Monday, April 3, 2017

The Book of Proper NamesThe Book of Proper Names by Amélie Nothomb
My rating: 2 of 5 stars

"But being ten years old is the best thing that can happen to a human being."

Regrettably The Book of Proper Names (2002), my seventh short novel by Amelie Nothomb, does not come close to the greatness of her masterpiece Loving Sabotage or two other outstanding novels The Character of Rain and Hygiene and the Assassin. So while I really wanted to love this book by one of my favorite authors it has left me feeling less than enthusiastic.

The protagonist of the story is a girl named Plectrude, so named by her mother to guarantee the child an extraordinary life. The mother's plan succeeds but probably not in the way she wanted. Plectrude is born in jail where her young mother awaits judgment for killing her equally young husband. Plectrude is adopted by her aunt when the mother commits suicide and the girl's name seems to work its spell: the aunt is totally and completely enchanted with her new charge. Plectrude is trained to become a ballet dancer - the best of the best - and we follow the girl's education in a Paris ballet school. If this brief synopsis sounds a little demented it's because the story is indeed a rather demented fairy tale for grown-ups. Nothing's wrong with this, of course.

The main problem with the novel is its lack of focus. It reminds me of improvised stories that parents produce to put their children to sleep. They just keep talking, making up the tale on the spot, inventing plot twists that lack any conceptual continuity: the sleepy children will not notice anyway. Ms. Nothomb's sweet yet incisive study of childhood turns into theory of ballet, the psychology of characters is subject to drastic changes, observations from childhood are mixed with ruminations on Moliere's The Misanthrope and the author indulges in moralizing in an incongruous metafictional context.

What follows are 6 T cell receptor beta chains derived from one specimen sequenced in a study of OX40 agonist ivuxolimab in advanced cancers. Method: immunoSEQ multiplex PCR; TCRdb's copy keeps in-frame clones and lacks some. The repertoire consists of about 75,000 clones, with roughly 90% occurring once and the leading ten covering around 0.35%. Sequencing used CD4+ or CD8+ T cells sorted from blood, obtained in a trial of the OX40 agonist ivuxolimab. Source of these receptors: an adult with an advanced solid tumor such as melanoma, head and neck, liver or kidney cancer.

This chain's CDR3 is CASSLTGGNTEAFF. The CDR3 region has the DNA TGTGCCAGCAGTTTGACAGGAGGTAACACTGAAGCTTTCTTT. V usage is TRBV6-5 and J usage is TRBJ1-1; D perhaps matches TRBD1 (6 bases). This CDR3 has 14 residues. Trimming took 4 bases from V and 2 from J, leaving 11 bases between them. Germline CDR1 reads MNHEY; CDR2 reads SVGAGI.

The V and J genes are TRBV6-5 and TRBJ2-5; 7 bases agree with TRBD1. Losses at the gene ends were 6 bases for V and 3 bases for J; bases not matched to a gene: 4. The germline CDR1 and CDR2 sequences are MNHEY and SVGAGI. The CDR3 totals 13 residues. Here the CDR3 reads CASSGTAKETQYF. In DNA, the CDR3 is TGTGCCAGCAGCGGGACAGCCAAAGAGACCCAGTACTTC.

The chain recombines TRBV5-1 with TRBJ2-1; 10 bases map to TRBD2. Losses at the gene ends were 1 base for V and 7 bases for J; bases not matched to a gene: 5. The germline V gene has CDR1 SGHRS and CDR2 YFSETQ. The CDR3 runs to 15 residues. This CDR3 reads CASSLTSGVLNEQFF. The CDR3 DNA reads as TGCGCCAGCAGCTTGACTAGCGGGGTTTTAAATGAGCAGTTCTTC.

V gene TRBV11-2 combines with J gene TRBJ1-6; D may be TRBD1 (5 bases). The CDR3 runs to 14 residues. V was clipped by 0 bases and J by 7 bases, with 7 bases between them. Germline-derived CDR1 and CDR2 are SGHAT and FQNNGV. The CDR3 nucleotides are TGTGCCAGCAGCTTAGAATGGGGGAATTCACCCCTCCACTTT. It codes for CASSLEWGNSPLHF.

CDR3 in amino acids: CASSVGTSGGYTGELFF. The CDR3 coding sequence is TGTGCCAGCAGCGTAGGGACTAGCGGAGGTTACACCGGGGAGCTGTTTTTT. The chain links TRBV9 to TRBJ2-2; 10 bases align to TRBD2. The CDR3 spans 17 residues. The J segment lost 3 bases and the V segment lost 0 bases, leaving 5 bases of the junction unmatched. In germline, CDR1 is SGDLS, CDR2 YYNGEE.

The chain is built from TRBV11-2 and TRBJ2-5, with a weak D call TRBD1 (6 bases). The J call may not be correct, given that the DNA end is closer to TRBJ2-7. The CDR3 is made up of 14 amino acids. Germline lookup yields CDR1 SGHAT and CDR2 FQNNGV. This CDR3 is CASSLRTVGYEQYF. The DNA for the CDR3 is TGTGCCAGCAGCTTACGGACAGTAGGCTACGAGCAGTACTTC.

I am sad that Ms. Nothomb's extraordinary talent for capturing children's beliefs, behaviors, and rituals is not used with a greater sense of purpose. The novel could well have been an ode to childhood with its glories and horrors, and instead feels like an inconsequential trifle, its potential damaged by bracketing the fascinating childhood story between two sets of sensational yet trite events. There is a lot of good stuff in the novel: the message about lunacy of parents who avenge their own life failures by trying to live vicariously through their children, or the astute observation how children tend to affix reality to words - since words refer to reality, reality should refer to words, they seem to reason. The snowman and corpse episode is recounted so vividly that I almost remember it from my own early life. Nor can one forget the magnificent metafictional twist that concludes the novel. Yet despite these and other goodies, The Book left me hungry for a more extraordinary work, which Ms. Nothomb had amply demonstrated in the past that she can produce.

Two and a half stars.

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